Хроника Хоккея


For starters, it's Fleury: One of two young goalies gets the nod at worlds
26.12.2002. Zurkowsky, Herb. The Ottawa Citizen

 HALIFAX -- Marc-Andre Fleury said it might be the best Christmas present he has ever received: He will be Canada's starting goalie against Sweden in tonight's opening round-robin game of the World Junior Championship.

"When you watch the tournament since you were a little boy and you get the chance to play, it's great," the 18-year-old Sorel, Que., native said. "I'm looking forward to it."

Should Fleury falter, he might wish Canadian coach Marc Habscheid had put a lump of coal in his stocking instead.

Make no mistake. In a short tournament, goaltending often can be the difference between winning and losing. That's one reason why Finland, led by highly touted Kari Lehtonen, selected second overall by Atlanta in last June's NHL draft, provides his country with optimism entering the competition.

Goaltending might also have been a contributing factor behind Canada's failure to capture a gold medal since 1997, ending a string of five consecutive championships. "In this tournament, it's everything," said Blair Mackasey, head scout for the Canadian Hockey Association. "Good isn't good enough. You need exceptional goaltending.

"Our goaltending has been good. It just hasn't been good enough to win gold, taking nothing away from the kids who have played for us. You have to be outstanding, and we didn't get that in key games the last few years."

Canada's Pascal Leclaire was named the all-star goalie at last year's tournament. He allowed only nine goals in five games, but more than half of those were in the championship game, which Canada lost 5-4 to Russia after squandering a 3-1 lead.

His backup, Olivier Michaud, signed by the Montreal Canadiens as a free agent in September 2001, wasn't even invited to try out with Team Canada this year. Instead, Canada is pinning its hopes on Fleury and Cornell's David Le-Neveu of Fernie, B.C., two newcomers.

But that's of no concern to Mackasey, an assistant coach on the 1996 team that captured gold despite two inexperienced goalies, Montreal's Jose Theodore and Marc Denis, on its roster. "They weren't experienced, but the two were outstanding," Mackasey remembered.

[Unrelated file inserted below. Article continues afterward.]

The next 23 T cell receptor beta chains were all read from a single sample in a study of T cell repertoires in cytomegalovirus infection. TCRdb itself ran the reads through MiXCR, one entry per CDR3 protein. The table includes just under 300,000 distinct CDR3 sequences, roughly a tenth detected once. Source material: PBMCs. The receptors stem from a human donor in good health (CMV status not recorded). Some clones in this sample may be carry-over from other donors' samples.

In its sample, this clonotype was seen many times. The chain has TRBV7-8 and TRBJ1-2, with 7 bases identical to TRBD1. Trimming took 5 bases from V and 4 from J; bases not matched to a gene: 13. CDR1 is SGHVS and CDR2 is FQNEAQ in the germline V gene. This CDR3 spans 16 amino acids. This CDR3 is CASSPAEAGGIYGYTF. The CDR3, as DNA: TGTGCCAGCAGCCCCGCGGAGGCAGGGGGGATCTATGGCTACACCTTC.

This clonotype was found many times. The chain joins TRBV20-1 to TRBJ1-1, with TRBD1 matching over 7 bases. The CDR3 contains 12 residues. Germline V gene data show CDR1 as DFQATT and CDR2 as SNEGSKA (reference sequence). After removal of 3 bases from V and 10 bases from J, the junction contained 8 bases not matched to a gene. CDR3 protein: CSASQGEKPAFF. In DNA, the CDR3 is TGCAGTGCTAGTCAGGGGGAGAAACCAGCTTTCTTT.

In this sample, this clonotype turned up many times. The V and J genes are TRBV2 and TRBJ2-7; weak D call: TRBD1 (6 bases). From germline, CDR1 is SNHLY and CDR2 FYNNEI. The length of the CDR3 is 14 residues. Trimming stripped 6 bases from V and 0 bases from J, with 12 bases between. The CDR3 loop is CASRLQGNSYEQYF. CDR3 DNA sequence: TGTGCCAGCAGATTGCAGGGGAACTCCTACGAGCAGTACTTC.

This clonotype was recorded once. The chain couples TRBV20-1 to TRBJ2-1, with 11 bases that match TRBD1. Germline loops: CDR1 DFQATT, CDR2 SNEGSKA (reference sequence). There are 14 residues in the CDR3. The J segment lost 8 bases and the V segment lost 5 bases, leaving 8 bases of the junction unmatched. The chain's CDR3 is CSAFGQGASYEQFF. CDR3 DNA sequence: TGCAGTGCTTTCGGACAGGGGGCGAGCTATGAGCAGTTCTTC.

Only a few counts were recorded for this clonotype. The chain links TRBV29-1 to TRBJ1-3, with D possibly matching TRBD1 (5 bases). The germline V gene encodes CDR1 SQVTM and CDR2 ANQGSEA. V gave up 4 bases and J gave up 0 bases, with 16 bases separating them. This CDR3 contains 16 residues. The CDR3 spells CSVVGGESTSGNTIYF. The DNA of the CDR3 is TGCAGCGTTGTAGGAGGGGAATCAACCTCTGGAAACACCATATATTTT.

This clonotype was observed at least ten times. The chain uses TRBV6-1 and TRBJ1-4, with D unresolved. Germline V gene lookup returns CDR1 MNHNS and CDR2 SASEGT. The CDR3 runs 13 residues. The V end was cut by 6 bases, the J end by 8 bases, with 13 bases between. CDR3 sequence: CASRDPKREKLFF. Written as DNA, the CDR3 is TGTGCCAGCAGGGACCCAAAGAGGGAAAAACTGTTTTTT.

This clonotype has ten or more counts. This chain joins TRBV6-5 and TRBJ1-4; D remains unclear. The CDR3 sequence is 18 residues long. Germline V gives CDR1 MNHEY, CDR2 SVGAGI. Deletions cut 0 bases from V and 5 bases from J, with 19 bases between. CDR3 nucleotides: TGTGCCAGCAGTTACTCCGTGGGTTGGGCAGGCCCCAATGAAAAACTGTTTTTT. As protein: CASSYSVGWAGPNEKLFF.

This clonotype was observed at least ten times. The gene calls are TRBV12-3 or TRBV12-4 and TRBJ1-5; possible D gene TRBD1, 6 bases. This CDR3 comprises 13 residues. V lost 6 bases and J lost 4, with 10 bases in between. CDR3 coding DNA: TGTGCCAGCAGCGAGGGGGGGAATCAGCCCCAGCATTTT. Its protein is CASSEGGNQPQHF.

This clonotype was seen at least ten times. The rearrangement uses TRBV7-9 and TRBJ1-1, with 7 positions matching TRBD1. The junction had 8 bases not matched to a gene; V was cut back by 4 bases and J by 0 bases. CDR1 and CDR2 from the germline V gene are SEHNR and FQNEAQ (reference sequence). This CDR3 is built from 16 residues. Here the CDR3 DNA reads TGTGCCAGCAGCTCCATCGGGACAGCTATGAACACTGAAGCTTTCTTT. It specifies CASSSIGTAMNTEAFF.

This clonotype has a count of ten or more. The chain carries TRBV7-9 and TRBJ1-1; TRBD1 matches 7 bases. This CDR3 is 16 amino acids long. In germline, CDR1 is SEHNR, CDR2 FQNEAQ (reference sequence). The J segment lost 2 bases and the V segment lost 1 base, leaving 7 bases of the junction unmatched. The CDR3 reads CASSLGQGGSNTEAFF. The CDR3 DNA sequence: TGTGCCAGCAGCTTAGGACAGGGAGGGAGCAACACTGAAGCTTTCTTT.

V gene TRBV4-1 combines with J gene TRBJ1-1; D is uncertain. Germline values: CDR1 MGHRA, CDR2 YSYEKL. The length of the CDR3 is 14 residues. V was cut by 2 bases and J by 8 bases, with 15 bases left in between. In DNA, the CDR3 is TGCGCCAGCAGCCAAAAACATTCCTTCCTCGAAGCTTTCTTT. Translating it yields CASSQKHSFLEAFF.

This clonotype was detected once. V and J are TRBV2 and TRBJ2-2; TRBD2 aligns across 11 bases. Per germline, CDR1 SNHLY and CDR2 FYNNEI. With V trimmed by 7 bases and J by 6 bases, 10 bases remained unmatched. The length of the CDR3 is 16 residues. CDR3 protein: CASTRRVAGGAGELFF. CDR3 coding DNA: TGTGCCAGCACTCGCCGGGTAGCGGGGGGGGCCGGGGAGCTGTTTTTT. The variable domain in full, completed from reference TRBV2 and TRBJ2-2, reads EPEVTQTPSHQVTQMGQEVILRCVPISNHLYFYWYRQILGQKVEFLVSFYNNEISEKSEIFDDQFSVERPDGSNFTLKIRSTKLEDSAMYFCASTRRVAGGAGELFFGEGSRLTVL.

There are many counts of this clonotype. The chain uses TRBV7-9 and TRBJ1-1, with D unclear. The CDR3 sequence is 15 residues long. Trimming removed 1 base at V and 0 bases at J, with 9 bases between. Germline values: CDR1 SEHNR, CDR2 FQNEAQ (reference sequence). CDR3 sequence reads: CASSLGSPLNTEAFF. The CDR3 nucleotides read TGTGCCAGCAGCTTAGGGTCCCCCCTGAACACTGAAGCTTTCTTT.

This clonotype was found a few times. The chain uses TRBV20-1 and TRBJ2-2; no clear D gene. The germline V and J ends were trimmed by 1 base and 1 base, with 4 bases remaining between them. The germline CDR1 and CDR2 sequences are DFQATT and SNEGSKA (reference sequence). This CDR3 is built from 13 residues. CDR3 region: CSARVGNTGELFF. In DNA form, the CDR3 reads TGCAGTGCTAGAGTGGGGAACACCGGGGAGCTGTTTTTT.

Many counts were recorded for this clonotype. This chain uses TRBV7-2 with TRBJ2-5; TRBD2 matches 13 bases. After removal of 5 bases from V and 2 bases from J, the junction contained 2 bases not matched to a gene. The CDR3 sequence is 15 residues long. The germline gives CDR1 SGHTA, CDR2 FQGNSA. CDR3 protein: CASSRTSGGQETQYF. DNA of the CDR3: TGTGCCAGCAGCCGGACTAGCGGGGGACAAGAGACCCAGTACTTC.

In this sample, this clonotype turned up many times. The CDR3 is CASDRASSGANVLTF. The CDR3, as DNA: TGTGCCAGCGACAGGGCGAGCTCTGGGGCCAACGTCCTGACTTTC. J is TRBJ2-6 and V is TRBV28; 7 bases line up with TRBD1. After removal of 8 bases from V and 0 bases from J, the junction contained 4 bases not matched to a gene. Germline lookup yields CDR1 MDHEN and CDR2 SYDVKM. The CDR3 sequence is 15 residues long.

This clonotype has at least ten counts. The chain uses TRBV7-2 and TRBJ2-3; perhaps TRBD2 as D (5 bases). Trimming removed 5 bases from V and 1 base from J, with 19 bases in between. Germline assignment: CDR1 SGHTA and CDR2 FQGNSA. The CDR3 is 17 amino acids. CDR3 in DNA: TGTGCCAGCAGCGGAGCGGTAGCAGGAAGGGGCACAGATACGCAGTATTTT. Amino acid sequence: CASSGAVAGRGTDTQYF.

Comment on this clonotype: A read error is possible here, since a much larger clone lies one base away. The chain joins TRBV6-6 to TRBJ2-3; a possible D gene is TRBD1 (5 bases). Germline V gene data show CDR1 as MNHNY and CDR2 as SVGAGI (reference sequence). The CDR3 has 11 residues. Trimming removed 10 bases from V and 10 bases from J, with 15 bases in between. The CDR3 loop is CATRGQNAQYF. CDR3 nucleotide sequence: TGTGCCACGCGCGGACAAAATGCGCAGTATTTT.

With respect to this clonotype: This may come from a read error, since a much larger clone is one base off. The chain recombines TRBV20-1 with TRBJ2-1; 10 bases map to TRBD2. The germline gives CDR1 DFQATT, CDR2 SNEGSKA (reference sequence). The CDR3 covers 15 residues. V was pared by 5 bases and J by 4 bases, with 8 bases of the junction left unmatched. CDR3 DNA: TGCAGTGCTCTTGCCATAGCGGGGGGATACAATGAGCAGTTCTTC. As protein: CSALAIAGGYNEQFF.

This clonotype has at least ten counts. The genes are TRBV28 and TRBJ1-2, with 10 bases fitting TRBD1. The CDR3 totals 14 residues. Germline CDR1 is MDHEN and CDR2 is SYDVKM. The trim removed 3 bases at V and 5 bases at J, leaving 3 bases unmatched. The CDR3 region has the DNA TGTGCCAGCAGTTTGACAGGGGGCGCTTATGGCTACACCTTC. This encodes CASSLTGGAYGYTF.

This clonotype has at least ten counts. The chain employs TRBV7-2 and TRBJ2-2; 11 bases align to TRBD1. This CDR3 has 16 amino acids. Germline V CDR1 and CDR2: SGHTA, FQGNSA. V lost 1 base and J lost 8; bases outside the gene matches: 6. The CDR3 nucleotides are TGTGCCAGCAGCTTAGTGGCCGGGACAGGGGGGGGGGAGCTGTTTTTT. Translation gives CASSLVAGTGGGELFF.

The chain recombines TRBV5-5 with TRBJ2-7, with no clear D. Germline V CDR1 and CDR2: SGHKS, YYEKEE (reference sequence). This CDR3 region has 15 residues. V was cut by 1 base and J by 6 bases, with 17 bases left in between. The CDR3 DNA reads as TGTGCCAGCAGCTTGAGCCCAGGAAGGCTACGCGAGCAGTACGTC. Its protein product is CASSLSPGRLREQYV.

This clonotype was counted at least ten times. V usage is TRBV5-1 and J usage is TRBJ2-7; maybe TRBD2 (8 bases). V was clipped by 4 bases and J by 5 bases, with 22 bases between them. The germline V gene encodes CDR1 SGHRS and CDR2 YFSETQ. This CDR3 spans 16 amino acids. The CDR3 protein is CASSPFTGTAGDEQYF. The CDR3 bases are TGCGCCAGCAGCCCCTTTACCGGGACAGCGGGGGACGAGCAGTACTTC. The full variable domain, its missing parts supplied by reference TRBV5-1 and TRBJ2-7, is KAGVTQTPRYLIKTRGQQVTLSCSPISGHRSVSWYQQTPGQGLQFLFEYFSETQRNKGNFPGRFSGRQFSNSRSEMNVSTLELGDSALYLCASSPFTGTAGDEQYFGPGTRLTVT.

"If Jose doesn't stand on his head against the Russians in the semifinal, we don't win gold."

Fleury, the youngest player on the team and the only one not drafted, will be one of the most scrutinized players in the tournament.

"I'm not so young. I've played junior for three years," he said. "I'll just go on the ice and play like I'm used to. There's not any more pressure."

The 6-1, 170-pound netminder is considered lightning-quick and has superb reflexes. He has the potential to be the top-rated goalie in June's draft, and certainly will be among the top 10 choices overall. Fleury has performed extremely well under the spotlight in recent weeks.

Fleury, who plays for Cape Breton of the Quebec Major Junior Hockey League, stopped all 21 shots he faced in a nationally televised all-star game against the Ontario Hockey League. He also didn't allow a goal in Canada's two pre-tournament exhibition games.

"He's a very quick and talented goalie," said Habscheid, quick to point out that Fleury hasn't been anointed the team's first-string netminder despite starting the opener. "He's very focused and doesn't want to let any goals in, whether it's in a game or practice.

"He's a very passionate guy."

Habscheid, who coaches Kelowna of the Western Hockey League, has the task of getting the 22 players to bond and play collectively in a short period of time.

It's a daunting task. This year's squad doesn't have the same star power or experience, with only four returning players. Someone will have to take charge and lead the offence.

"There's determination in the room. Wearing the maple leaf is special," said captain Scottie Upshall, who played eight games with the Nashville Predators before being returned to the Kamloops juniors. "We've got a good group of skilled guys who will play aggressively. I'm excited to see how we handle ourselves." 

Первая страничка молодежных чемпионатов мира 2003 года
Подгруппа А - подробнее
Россия, Швейцари, США, Словакия, Белоруссия
Подгруппа В - подробнее
Канада, Финляндия, Чехия, Швеция, Германия
За 7-10 места - подробнее
Швейцария, Швеция, Германия, Белоруссия
1/4 финала - подробнее
США - Чехия
Финляндия - Словакия
1/2 финала - подробнее
Россия - Финляндия
Канада - США
Финал - подробнее
За 5 место. Словакия - Чехия
За 3 место. США - Финляндия
За 1 место. Канада - Россия
Страничка статистики

Молодежные чемпионаты мира (до 20 лет) 2003 года.